The Commons health select committee said the planned new powers that would be granted to Matt Hancock under proposed changes legislation lack the necessary safeguards or detail on how the powers would be used.
The committee demanded more transparency over the power of the secretary of state to appoint senior NHS managers, the ability of ministers to intervene in local reconfigurations and service closures and the power to change the role of national organisations without primary legislation.
The government has said the planned reforms, which will be the first major change to the NHS in more than a decade, will help local NHS services to join up with local councils, social care and other services.
It will create new integrated care organisations which will aim to deliver services for people across regions.
But the proposed legislation, which was confirmed in the Queen’s Speech this week, include a host of so-called Henry VIII powers that the health secretary will be able to use without needing a vote in the House of Commons.
NHS Providers chief executive Chris Hopson, who represents the views of NHS trusts, said: “Trust leaders are pleased to see the committee share their concerns over proposals in the white paper to give extensive new powers to the secretary of state. We wholeheartedly support the committee’s recommendation that further safeguards are put in place to protect the NHS’s operational independence and to ensure the power to intervene in local health services does not lead to the politicisation of the NHS.
“It is inappropriate for party politicians to be able to solely determine how NHS funds are allocated across each region and constituency and which NHS managers should be hired and fired. They should not also be able to stop much needed changes to improve the quality and safety of local health services without good reason.”
The committee also criticised the current lack of ambition on solving the workforce crisis in the NHS caused by widespread vacancies for nurses, doctors and other staff.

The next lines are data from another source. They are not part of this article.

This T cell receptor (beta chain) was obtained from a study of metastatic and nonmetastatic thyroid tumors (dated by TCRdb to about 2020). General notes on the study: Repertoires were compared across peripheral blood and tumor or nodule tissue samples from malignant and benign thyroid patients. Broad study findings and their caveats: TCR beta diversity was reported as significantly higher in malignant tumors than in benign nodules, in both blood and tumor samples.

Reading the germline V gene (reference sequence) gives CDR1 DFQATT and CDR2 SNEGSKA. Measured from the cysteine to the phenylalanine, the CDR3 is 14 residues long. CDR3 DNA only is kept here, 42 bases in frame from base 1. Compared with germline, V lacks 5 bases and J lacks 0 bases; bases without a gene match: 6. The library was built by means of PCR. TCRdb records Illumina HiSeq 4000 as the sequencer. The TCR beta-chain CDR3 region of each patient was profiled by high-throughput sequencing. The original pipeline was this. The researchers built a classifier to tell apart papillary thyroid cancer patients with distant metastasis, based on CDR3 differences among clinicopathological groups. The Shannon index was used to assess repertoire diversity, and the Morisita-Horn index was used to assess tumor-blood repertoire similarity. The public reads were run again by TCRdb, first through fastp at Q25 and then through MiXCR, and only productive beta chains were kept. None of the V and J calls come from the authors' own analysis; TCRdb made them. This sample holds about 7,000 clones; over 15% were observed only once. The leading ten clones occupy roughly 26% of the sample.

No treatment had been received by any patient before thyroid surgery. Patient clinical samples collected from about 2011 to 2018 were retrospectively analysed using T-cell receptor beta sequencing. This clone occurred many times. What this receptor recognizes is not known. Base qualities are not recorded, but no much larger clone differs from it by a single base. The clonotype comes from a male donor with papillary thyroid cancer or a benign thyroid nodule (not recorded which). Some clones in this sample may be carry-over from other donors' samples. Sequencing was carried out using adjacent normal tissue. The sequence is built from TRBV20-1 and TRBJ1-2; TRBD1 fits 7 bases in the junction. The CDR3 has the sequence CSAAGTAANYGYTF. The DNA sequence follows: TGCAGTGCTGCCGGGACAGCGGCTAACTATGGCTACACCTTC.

The new health bill requires the government to publish updates on workforce planning once every five years.
The MPs said this was not an “adequate response” and ministers should include a requirement to publish annual reports on workforce shortages and future staffing requirements that cover the next five, 10 and 20 years, together with an assessment of whether enough staff are being trained.
The cross-party group of MPs also warned the government it would be “extremely disappointed” if Boris Johnson fails to deliver on his promise to produce a long-term plan for social care by the end of the year.
It said the lack of a plan could undermine the ambitions for the NHS and the new Health and Care Bill should include a duty to publish a 10-year plan for social care within six months of the bill become law.
Mr Johnson, originally promised to “fix” the system when he entered No 10 in July 2019, but the government has only promised to bring forward proposals “later in the year”.
In its report, the committee said: “The absence of a fully funded plan for social care has the potential to destabilise integrated care systems and undermine their success.
“Without secure, long-term funding, the problems that have bedevilled the care sector over the last two decades will not be solved.”
The committee chairman, former health secretary Jeremy Hunt, said: “If such issues are addressed, the government has an opportunity to deliver a post-pandemic watershed 1948 moment for the health and care system, matching the significance of the year the NHS was founded.
“But if they are not, it will be a wasted opportunity to deliver the truly integrated care required by an aging population.”